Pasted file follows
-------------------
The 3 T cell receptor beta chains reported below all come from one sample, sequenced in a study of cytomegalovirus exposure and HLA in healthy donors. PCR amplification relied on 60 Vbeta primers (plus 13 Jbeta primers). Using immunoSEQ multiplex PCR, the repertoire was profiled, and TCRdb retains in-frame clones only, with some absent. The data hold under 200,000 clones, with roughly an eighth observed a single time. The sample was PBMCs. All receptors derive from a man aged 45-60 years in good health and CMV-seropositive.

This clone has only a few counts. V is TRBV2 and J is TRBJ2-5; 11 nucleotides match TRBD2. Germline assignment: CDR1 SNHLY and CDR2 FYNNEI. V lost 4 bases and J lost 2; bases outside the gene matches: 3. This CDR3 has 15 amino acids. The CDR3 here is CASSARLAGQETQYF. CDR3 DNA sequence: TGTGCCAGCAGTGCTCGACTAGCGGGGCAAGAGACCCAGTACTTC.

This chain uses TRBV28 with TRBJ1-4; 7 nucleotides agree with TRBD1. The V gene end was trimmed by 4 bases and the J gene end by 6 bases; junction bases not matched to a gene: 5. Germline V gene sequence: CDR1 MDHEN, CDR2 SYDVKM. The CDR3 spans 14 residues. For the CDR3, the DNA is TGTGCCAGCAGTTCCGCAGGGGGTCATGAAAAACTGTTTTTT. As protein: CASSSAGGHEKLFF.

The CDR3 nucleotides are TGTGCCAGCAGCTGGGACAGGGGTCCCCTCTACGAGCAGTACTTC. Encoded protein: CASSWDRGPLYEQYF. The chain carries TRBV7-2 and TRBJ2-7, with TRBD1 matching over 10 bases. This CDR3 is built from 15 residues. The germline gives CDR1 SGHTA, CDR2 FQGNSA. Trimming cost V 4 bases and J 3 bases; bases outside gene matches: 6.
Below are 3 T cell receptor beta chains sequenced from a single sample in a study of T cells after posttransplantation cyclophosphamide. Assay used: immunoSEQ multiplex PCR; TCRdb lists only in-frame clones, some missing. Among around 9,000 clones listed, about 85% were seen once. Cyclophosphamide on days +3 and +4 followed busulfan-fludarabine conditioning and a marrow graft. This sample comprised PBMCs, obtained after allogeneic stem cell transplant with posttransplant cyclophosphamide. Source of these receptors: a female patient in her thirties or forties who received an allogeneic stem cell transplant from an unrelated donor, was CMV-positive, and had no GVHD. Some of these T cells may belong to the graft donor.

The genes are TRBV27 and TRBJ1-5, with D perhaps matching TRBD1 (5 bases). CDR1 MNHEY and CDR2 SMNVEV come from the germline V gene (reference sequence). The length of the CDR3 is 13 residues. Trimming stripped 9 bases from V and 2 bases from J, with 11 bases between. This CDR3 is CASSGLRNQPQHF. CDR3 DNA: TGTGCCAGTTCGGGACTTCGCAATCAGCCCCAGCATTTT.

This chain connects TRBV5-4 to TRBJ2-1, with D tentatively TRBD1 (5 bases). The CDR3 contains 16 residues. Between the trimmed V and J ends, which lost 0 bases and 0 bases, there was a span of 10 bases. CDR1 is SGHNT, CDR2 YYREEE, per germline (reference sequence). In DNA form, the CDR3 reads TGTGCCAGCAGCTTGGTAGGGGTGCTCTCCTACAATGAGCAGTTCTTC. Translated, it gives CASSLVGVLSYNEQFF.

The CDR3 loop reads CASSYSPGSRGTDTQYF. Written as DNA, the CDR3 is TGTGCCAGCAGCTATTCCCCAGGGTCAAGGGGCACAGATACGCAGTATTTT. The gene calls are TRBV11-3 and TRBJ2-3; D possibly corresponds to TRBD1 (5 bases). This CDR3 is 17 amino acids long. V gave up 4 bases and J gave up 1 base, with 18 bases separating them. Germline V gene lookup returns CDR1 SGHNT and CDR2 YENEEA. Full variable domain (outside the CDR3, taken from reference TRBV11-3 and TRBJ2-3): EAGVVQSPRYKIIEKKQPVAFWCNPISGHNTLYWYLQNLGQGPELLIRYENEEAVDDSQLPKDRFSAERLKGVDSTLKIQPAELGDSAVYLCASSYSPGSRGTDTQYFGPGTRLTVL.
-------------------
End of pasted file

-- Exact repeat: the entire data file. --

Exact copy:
The 3 T cell receptor beta chains reported below all come from one sample, sequenced in a study of cytomegalovirus exposure and HLA in healthy donors. PCR amplification relied on 60 Vbeta primers (plus 13 Jbeta primers). Using immunoSEQ multiplex PCR, the repertoire was profiled, and TCRdb retains in-frame clones only, with some absent. The data hold under 200,000 clones, with roughly an eighth observed a single time. The sample was PBMCs. All receptors derive from a man aged 45-60 years in good health and CMV-seropositive.

This clone has only a few counts. V is TRBV2 and J is TRBJ2-5; 11 nucleotides match TRBD2. Germline assignment: CDR1 SNHLY and CDR2 FYNNEI. V lost 4 bases and J lost 2; bases outside the gene matches: 3. This CDR3 has 15 amino acids. The CDR3 here is CASSARLAGQETQYF. CDR3 DNA sequence: TGTGCCAGCAGTGCTCGACTAGCGGGGCAAGAGACCCAGTACTTC.

This chain uses TRBV28 with TRBJ1-4; 7 nucleotides agree with TRBD1. The V gene end was trimmed by 4 bases and the J gene end by 6 bases; junction bases not matched to a gene: 5. Germline V gene sequence: CDR1 MDHEN, CDR2 SYDVKM. The CDR3 spans 14 residues. For the CDR3, the DNA is TGTGCCAGCAGTTCCGCAGGGGGTCATGAAAAACTGTTTTTT. As protein: CASSSAGGHEKLFF.

The CDR3 nucleotides are TGTGCCAGCAGCTGGGACAGGGGTCCCCTCTACGAGCAGTACTTC. Encoded protein: CASSWDRGPLYEQYF. The chain carries TRBV7-2 and TRBJ2-7, with TRBD1 matching over 10 bases. This CDR3 is built from 15 residues. The germline gives CDR1 SGHTA, CDR2 FQGNSA. Trimming cost V 4 bases and J 3 bases; bases outside gene matches: 6.
Below are 3 T cell receptor beta chains sequenced from a single sample in a study of T cells after posttransplantation cyclophosphamide. Assay used: immunoSEQ multiplex PCR; TCRdb lists only in-frame clones, some missing. Among around 9,000 clones listed, about 85% were seen once. Cyclophosphamide on days +3 and +4 followed busulfan-fludarabine conditioning and a marrow graft. This sample comprised PBMCs, obtained after allogeneic stem cell transplant with posttransplant cyclophosphamide. Source of these receptors: a female patient in her thirties or forties who received an allogeneic stem cell transplant from an unrelated donor, was CMV-positive, and had no GVHD. Some of these T cells may belong to the graft donor.

The genes are TRBV27 and TRBJ1-5, with D perhaps matching TRBD1 (5 bases). CDR1 MNHEY and CDR2 SMNVEV come from the germline V gene (reference sequence). The length of the CDR3 is 13 residues. Trimming stripped 9 bases from V and 2 bases from J, with 11 bases between. This CDR3 is CASSGLRNQPQHF. CDR3 DNA: TGTGCCAGTTCGGGACTTCGCAATCAGCCCCAGCATTTT.

This chain connects TRBV5-4 to TRBJ2-1, with D tentatively TRBD1 (5 bases). The CDR3 contains 16 residues. Between the trimmed V and J ends, which lost 0 bases and 0 bases, there was a span of 10 bases. CDR1 is SGHNT, CDR2 YYREEE, per germline (reference sequence). In DNA form, the CDR3 reads TGTGCCAGCAGCTTGGTAGGGGTGCTCTCCTACAATGAGCAGTTCTTC. Translated, it gives CASSLVGVLSYNEQFF.

The CDR3 loop reads CASSYSPGSRGTDTQYF. Written as DNA, the CDR3 is TGTGCCAGCAGCTATTCCCCAGGGTCAAGGGGCACAGATACGCAGTATTTT. The gene calls are TRBV11-3 and TRBJ2-3; D possibly corresponds to TRBD1 (5 bases). This CDR3 is 17 amino acids long. V gave up 4 bases and J gave up 1 base, with 18 bases separating them. Germline V gene lookup returns CDR1 SGHNT and CDR2 YENEEA. Full variable domain (outside the CDR3, taken from reference TRBV11-3 and TRBJ2-3): EAGVVQSPRYKIIEKKQPVAFWCNPISGHNTLYWYLQNLGQGPELLIRYENEEAVDDSQLPKDRFSAERLKGVDSTLKIQPAELGDSAVYLCASSYSPGSRGTDTQYFGPGTRLTVL.